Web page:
Methodological Testing Approach

Software testing is the process of evaluating a software product and its functioning against what was desired and expected, on the basis of given requirements and specifications.

A software product may be tested using various approaches, defined for each specific purpose. Each of these methodological testing approaches caters to fulfil the need of testing a software application through various angles and perspective, but with the motive of achieving the quality prospect, by removing maximum number of bugs and defects.

Let's have a glance over these approaches, based on different aspect.

Functional Testing Approach

The functional testing approach consists of four different types of testing methodology, which is used to test the functional attribute of a software product, at each different level. The testing types covered under this approach may be seen as under:

  • Unit Testing:It is the first testing technique of a testing phase. In unit testing, smallest component of a system i.e. unit is tested. It is generally performed by the developers, itself and may be carried out, with the help of automation tools.

  • Integration Testing:After verifying and validating the each unit/module, these are integrated and are being tested as a whole system. The basic purpose behind this technique is to ensure the reliability and stability of the components, after the integration process. Further, it is used to locate (if any) the interface error occurred in the application, after the integration.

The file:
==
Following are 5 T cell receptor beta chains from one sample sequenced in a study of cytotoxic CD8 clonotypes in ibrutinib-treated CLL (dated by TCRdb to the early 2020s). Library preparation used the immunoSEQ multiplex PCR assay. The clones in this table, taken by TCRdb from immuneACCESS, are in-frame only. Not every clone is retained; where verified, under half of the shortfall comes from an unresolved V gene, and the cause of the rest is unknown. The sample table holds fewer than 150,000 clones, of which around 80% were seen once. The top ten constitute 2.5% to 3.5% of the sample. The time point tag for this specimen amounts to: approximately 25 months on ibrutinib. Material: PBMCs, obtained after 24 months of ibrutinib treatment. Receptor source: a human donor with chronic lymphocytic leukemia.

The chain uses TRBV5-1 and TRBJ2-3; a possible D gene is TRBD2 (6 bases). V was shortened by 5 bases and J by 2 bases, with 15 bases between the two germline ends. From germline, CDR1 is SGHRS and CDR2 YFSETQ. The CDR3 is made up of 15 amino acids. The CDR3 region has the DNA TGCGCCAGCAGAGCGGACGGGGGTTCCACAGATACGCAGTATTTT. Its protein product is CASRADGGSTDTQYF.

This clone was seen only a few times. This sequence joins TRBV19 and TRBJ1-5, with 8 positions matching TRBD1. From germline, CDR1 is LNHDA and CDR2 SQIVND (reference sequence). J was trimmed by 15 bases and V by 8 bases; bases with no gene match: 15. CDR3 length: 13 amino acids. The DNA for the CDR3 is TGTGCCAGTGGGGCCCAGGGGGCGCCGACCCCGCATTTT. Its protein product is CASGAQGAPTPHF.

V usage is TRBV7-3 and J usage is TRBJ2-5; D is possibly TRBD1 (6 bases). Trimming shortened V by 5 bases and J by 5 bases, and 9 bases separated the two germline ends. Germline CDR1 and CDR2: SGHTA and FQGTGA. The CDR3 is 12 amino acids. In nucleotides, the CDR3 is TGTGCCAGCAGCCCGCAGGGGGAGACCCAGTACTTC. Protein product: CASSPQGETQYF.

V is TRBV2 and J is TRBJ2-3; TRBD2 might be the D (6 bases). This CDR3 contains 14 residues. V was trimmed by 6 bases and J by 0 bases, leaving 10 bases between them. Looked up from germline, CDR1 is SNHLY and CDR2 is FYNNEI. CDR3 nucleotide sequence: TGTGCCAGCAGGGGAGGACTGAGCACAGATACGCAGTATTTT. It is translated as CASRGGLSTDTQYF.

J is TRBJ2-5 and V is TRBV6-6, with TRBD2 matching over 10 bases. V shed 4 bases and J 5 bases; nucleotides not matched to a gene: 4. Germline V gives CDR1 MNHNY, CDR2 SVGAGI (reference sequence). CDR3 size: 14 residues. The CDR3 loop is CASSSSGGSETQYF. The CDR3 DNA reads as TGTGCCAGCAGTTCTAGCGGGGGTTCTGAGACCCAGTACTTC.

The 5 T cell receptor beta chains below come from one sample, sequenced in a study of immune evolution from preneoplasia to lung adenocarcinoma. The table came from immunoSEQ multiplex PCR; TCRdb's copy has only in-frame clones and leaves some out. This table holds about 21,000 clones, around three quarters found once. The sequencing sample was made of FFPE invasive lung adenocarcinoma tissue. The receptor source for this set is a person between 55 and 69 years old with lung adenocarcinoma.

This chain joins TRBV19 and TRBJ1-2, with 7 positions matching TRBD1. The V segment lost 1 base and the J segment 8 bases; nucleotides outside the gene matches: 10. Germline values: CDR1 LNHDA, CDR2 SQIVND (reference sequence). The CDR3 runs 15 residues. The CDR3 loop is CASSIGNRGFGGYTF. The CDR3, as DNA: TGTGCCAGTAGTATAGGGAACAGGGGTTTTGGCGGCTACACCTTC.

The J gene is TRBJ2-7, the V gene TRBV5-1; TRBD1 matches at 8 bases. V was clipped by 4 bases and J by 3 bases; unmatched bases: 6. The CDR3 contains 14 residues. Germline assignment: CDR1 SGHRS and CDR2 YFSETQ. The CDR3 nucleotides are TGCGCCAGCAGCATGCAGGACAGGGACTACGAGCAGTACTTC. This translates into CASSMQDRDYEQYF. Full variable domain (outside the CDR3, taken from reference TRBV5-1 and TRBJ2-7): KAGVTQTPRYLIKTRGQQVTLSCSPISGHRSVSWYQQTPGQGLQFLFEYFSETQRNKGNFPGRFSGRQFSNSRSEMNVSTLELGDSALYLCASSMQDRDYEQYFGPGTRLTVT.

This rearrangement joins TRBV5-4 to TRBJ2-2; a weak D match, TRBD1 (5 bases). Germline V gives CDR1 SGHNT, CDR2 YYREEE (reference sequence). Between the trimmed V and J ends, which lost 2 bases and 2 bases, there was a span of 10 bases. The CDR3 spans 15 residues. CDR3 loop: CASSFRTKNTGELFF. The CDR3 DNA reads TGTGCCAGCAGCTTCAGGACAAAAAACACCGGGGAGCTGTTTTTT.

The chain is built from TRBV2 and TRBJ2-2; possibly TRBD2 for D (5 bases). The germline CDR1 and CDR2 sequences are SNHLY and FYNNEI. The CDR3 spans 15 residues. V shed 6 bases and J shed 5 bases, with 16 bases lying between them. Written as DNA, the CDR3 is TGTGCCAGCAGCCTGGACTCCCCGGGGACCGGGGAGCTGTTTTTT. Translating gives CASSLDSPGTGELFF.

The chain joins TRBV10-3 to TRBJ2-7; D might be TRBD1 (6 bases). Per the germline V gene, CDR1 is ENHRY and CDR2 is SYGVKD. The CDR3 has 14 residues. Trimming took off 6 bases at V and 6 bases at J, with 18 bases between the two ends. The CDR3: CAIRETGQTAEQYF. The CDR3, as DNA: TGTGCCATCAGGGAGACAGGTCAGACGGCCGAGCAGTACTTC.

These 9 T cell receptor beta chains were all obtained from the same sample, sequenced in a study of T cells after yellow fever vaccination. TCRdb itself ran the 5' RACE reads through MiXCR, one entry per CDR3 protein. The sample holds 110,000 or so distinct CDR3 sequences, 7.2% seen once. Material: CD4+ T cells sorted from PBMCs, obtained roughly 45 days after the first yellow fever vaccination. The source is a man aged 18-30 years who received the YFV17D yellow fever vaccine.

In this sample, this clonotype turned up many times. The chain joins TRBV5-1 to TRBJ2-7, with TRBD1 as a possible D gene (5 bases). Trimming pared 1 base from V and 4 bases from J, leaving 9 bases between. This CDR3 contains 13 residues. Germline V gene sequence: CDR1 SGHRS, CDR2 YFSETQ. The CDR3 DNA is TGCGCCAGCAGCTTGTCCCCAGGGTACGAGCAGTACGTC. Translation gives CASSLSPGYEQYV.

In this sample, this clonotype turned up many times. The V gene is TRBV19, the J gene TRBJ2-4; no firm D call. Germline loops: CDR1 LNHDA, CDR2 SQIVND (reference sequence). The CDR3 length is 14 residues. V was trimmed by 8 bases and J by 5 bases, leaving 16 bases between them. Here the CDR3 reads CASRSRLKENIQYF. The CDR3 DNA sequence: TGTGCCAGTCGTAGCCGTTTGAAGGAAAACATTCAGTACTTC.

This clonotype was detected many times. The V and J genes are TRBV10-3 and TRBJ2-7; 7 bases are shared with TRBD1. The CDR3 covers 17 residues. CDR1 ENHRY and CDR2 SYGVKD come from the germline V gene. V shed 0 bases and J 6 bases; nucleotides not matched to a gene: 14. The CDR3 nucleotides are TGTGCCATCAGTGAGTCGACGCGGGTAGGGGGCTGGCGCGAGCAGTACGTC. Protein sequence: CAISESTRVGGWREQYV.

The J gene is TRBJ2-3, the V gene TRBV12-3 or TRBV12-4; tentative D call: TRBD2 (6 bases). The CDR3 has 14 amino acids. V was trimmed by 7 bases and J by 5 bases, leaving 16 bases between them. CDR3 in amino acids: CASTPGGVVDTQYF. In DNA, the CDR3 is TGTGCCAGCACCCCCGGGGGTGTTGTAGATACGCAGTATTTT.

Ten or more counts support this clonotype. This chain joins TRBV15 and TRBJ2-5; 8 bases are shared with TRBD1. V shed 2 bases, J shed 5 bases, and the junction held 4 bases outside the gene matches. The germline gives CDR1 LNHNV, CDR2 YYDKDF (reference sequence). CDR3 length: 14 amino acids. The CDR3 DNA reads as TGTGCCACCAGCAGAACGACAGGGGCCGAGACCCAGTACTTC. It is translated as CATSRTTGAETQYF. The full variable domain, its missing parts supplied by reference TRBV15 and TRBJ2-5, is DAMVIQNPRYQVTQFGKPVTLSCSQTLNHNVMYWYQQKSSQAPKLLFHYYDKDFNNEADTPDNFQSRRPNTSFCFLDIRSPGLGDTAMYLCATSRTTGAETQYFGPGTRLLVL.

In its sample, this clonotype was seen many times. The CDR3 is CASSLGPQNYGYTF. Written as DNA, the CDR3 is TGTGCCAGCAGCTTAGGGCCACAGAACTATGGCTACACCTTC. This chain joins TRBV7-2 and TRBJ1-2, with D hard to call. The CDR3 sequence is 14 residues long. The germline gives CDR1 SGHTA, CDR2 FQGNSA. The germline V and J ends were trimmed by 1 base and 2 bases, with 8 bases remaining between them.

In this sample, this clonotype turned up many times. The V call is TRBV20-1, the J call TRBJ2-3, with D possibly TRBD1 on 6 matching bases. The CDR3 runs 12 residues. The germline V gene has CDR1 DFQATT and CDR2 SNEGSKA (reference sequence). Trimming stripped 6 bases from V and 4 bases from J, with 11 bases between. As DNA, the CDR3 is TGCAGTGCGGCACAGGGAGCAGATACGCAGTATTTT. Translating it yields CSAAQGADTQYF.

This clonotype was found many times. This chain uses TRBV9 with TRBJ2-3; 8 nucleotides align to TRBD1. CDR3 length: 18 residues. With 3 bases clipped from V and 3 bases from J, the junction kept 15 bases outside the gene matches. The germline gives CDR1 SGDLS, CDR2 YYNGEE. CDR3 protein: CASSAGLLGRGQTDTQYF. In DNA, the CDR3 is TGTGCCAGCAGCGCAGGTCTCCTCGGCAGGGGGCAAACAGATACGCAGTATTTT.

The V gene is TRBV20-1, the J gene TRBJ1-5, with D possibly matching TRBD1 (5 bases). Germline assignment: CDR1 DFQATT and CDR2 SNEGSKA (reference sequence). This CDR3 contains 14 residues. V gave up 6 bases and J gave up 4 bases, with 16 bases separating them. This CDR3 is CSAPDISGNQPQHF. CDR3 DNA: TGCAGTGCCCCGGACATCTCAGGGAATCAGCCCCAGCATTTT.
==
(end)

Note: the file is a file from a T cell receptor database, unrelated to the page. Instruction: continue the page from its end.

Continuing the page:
• System Testing: This technique is used to evaluate the overall integrated system, against the pre-defined and specified requirements and specifications. It is a type of black box testing, which does not requires the in-depth testing, but just checks the working of a software application, externally.

  • Acceptance Testing:Based on the user and business requirements, a software product is being evaluated from different user perspectives, so that it may be accepted at the client or user side. Basically, acceptance criteria is defined and created, based on the user requirements and needs, in the real world environment. A software needs to pass these norms, so as to declare it acceptable or non-acceptable, for its use by the users.

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Non-Functional Testing approach

The approach is used to assess the non-functional traits of a software product, which ensures the performance and other non-functional aspects of a software application, under multiple variant conditions. This testing methodology generally comprises of following testing types:

  • Performance testing: It is carried out to evaluate and assess the stability, scalability, behaviour, responsiveness and other similar quality attributes of a software product, under multiple variants of workload.

  • Stress Testing: This testing technique emphasizes on the robustness quality of a software product, where a software product is made to work, beyond its capability or threshold limit. It is a type of performance testing, which ensures the smooth functioning of a software application, under maximum possible load.

  • Compatibility Testing : This testing type ensures the software's compatibility to run and execute on multiple platforms, under different environments, irrespective of hardware and software requirement.

  • Security Testing: This testing technique is used to identify and locate the vulnerable areas, loopholes or gaps, present in the security mechanism and feature of a software product, so as to fix them and prevent a system from the security breaches and attacks. Security testing ensures the protection, authenticity, confidentiality and integrity of the information and data.